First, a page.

Residents of single room occupancy hotels in Vancouver’s Downtown Eastside saw hefty rises in rents in 2017, and community activists are calling the situation a crisis.

According to a report from the Carnegie Community Action Project, the average monthly rent in a private hotel in the DTES rose by $139 last year to $687 per month. For someone living on welfare and paying the average rent, that leaves only $23 a month for food and other essentials.

The report points out that’s less than a dollar per day.

“We want to emphasize the fact that this is an emergency that needs immediate action from all three levels of government,” said Lenée Son, CCAP coordinator.

The report says 2017 was the worst year for homeless residents in the DTES since it began doing annual reports in 2008. It said 500 units of affordable housing were lost last year, despite the number of low-income people in the area growing.

“As the rents increase in these housing units people are no longer able to afford it,” Son said. “They’re forced to move out.”

For many, that means moving out onto the street.

Some 168 units were lost because the Balmoral Hotel was closed by the city due to unsafe conditions and more were lost when the Jubilee on Main Street was sold and renovated.

The province has pledged to build 600 units of modular housing for homeless people, but organizers with CCAP say that’s not enough to house everyone in need.

“Modular housing, we think, is a great temporary solution,” Son said, adding that permanent low-income units still need to be built.

The report speculated on several reasons why rents increased so much last year, and two of them have to do with landlords knowing that tenants might have slightly more money at their disposal.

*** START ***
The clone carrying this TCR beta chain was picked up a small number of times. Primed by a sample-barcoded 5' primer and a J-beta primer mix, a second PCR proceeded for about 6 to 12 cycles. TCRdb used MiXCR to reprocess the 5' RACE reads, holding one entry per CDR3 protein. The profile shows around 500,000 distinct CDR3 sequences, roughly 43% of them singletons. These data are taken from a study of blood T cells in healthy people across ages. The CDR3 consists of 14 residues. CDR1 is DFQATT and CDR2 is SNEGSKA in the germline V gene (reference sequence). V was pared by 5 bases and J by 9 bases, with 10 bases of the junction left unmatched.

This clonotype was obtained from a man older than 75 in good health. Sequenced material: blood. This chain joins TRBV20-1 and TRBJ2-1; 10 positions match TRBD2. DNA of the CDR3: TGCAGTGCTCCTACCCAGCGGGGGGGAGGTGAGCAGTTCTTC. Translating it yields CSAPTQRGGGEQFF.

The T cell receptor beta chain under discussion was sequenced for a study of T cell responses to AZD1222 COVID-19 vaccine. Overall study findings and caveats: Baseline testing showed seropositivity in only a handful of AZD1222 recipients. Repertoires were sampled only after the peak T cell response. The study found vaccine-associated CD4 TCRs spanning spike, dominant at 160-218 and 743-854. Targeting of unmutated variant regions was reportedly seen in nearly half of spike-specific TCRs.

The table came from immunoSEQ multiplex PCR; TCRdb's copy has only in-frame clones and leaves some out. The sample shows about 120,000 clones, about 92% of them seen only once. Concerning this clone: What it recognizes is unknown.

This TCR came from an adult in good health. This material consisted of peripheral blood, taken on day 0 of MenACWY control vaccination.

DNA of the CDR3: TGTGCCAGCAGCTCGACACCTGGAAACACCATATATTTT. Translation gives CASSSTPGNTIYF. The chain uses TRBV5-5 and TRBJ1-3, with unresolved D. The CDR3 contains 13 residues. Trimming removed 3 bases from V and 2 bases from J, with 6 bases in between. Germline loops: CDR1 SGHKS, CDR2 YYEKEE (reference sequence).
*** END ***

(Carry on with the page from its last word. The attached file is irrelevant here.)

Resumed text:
Welfare rates increased by $100 in 2017, but the report says that tenants on welfare will actually be left with less since they’re handing more money over in rent.

Another reason for increased rents could be that landlords know some tenants are eligible for rent supplements, the report suggested.

The third reason for the rent increases the report pointed to is a lack of rent control when tenancy changes. When an old tenant moves out and a new one moves in, landlords are no longer bound by rent controls.

“We’d like to see rent control based on the unit instead of the tenant,” Son said.

The report also said the neighbourhood is losing affordable units to condos and market rentals through gentrification. One solution the CCAP suggested is to not provide incentives for landlords to upgrade units unless rents stay at welfare rate.

The CCAP is calling on the city to buy or lease SRO hotels to prevent gentrification and designate more land for social housing.

It also suggested imposing non-profit management on hotels with outstanding maintenance violations.

“The conditions are just horrific,” Son said. “The city doesn’t enforce maintenance bylaws at a lot of these SROs like we saw at the Balmoral.”

It also wants the city to include no-eviction deals in renovation and building permits.